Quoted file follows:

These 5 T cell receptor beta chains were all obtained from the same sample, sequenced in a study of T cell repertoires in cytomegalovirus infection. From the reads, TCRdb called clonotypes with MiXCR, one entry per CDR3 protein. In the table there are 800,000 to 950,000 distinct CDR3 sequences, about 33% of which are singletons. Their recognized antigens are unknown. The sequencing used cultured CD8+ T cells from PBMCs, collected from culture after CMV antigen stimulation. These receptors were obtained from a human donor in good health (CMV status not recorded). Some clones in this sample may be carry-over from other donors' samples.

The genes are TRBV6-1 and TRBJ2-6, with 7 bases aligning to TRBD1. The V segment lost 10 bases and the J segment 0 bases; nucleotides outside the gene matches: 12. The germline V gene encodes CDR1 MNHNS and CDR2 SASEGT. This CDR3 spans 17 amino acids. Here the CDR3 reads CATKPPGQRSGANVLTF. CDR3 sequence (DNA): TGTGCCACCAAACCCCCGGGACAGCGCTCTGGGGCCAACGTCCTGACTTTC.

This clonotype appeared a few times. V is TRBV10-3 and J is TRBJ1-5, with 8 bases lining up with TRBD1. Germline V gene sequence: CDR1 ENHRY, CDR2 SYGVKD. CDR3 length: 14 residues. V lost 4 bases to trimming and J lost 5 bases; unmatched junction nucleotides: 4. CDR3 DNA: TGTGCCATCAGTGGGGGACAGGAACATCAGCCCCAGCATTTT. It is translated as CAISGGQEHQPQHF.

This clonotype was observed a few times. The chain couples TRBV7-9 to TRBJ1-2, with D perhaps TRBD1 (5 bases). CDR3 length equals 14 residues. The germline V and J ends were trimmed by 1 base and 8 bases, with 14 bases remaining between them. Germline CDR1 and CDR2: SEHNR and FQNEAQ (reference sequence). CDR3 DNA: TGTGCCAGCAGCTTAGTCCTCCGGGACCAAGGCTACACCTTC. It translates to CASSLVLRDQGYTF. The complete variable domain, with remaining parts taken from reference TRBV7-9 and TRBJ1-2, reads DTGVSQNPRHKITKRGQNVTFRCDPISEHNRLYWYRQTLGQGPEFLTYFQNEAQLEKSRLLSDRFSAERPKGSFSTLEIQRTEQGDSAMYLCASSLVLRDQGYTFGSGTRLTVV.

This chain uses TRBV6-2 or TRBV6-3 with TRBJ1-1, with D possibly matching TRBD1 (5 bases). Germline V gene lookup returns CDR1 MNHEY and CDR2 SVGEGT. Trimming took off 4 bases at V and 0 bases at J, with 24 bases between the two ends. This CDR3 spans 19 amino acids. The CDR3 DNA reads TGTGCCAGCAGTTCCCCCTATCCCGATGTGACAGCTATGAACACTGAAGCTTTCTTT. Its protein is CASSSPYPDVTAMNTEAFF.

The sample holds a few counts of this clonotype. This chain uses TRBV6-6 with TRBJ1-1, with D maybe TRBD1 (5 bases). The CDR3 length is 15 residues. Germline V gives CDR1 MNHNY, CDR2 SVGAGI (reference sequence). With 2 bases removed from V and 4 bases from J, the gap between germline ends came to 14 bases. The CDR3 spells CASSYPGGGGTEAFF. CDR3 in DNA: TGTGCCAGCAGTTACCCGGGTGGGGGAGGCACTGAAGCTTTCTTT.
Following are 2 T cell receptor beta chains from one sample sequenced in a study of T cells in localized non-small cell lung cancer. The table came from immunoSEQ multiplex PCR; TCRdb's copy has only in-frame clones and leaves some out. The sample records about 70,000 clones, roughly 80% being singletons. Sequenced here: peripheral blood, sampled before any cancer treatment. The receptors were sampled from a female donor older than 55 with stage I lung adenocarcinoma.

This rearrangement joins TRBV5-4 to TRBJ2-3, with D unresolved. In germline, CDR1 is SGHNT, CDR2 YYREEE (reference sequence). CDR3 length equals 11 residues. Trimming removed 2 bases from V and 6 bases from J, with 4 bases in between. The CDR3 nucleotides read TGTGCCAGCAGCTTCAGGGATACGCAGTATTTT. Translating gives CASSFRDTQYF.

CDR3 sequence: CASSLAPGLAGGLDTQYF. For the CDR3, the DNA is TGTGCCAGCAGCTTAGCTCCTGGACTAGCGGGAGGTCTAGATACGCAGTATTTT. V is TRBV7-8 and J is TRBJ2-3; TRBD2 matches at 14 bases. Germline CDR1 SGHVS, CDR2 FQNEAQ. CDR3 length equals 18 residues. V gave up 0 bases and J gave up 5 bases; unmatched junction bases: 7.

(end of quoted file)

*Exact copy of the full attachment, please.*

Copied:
These 5 T cell receptor beta chains were all obtained from the same sample, sequenced in a study of T cell repertoires in cytomegalovirus infection. From the reads, TCRdb called clonotypes with MiXCR, one entry per CDR3 protein. In the table there are 800,000 to 950,000 distinct CDR3 sequences, about 33% of which are singletons. Their recognized antigens are unknown. The sequencing used cultured CD8+ T cells from PBMCs, collected from culture after CMV antigen stimulation. These receptors were obtained from a human donor in good health (CMV status not recorded). Some clones in this sample may be carry-over from other donors' samples.

The genes are TRBV6-1 and TRBJ2-6, with 7 bases aligning to TRBD1. The V segment lost 10 bases and the J segment 0 bases; nucleotides outside the gene matches: 12. The germline V gene encodes CDR1 MNHNS and CDR2 SASEGT. This CDR3 spans 17 amino acids. Here the CDR3 reads CATKPPGQRSGANVLTF. CDR3 sequence (DNA): TGTGCCACCAAACCCCCGGGACAGCGCTCTGGGGCCAACGTCCTGACTTTC.

This clonotype appeared a few times. V is TRBV10-3 and J is TRBJ1-5, with 8 bases lining up with TRBD1. Germline V gene sequence: CDR1 ENHRY, CDR2 SYGVKD. CDR3 length: 14 residues. V lost 4 bases to trimming and J lost 5 bases; unmatched junction nucleotides: 4. CDR3 DNA: TGTGCCATCAGTGGGGGACAGGAACATCAGCCCCAGCATTTT. It is translated as CAISGGQEHQPQHF.

This clonotype was observed a few times. The chain couples TRBV7-9 to TRBJ1-2, with D perhaps TRBD1 (5 bases). CDR3 length equals 14 residues. The germline V and J ends were trimmed by 1 base and 8 bases, with 14 bases remaining between them. Germline CDR1 and CDR2: SEHNR and FQNEAQ (reference sequence). CDR3 DNA: TGTGCCAGCAGCTTAGTCCTCCGGGACCAAGGCTACACCTTC. It translates to CASSLVLRDQGYTF. The complete variable domain, with remaining parts taken from reference TRBV7-9 and TRBJ1-2, reads DTGVSQNPRHKITKRGQNVTFRCDPISEHNRLYWYRQTLGQGPEFLTYFQNEAQLEKSRLLSDRFSAERPKGSFSTLEIQRTEQGDSAMYLCASSLVLRDQGYTFGSGTRLTVV.

This chain uses TRBV6-2 or TRBV6-3 with TRBJ1-1, with D possibly matching TRBD1 (5 bases). Germline V gene lookup returns CDR1 MNHEY and CDR2 SVGEGT. Trimming took off 4 bases at V and 0 bases at J, with 24 bases between the two ends. This CDR3 spans 19 amino acids. The CDR3 DNA reads TGTGCCAGCAGTTCCCCCTATCCCGATGTGACAGCTATGAACACTGAAGCTTTCTTT. Its protein is CASSSPYPDVTAMNTEAFF.

The sample holds a few counts of this clonotype. This chain uses TRBV6-6 with TRBJ1-1, with D maybe TRBD1 (5 bases). The CDR3 length is 15 residues. Germline V gives CDR1 MNHNY, CDR2 SVGAGI (reference sequence). With 2 bases removed from V and 4 bases from J, the gap between germline ends came to 14 bases. The CDR3 spells CASSYPGGGGTEAFF. CDR3 in DNA: TGTGCCAGCAGTTACCCGGGTGGGGGAGGCACTGAAGCTTTCTTT.
Following are 2 T cell receptor beta chains from one sample sequenced in a study of T cells in localized non-small cell lung cancer. The table came from immunoSEQ multiplex PCR; TCRdb's copy has only in-frame clones and leaves some out. The sample records about 70,000 clones, roughly 80% being singletons. Sequenced here: peripheral blood, sampled before any cancer treatment. The receptors were sampled from a female donor older than 55 with stage I lung adenocarcinoma.

This rearrangement joins TRBV5-4 to TRBJ2-3, with D unresolved. In germline, CDR1 is SGHNT, CDR2 YYREEE (reference sequence). CDR3 length equals 11 residues. Trimming removed 2 bases from V and 6 bases from J, with 4 bases in between. The CDR3 nucleotides read TGTGCCAGCAGCTTCAGGGATACGCAGTATTTT. Translating gives CASSFRDTQYF.

CDR3 sequence: CASSLAPGLAGGLDTQYF. For the CDR3, the DNA is TGTGCCAGCAGCTTAGCTCCTGGACTAGCGGGAGGTCTAGATACGCAGTATTTT. V is TRBV7-8 and J is TRBJ2-3; TRBD2 matches at 14 bases. Germline CDR1 SGHVS, CDR2 FQNEAQ. CDR3 length equals 18 residues. V gave up 0 bases and J gave up 5 bases; unmatched junction bases: 7.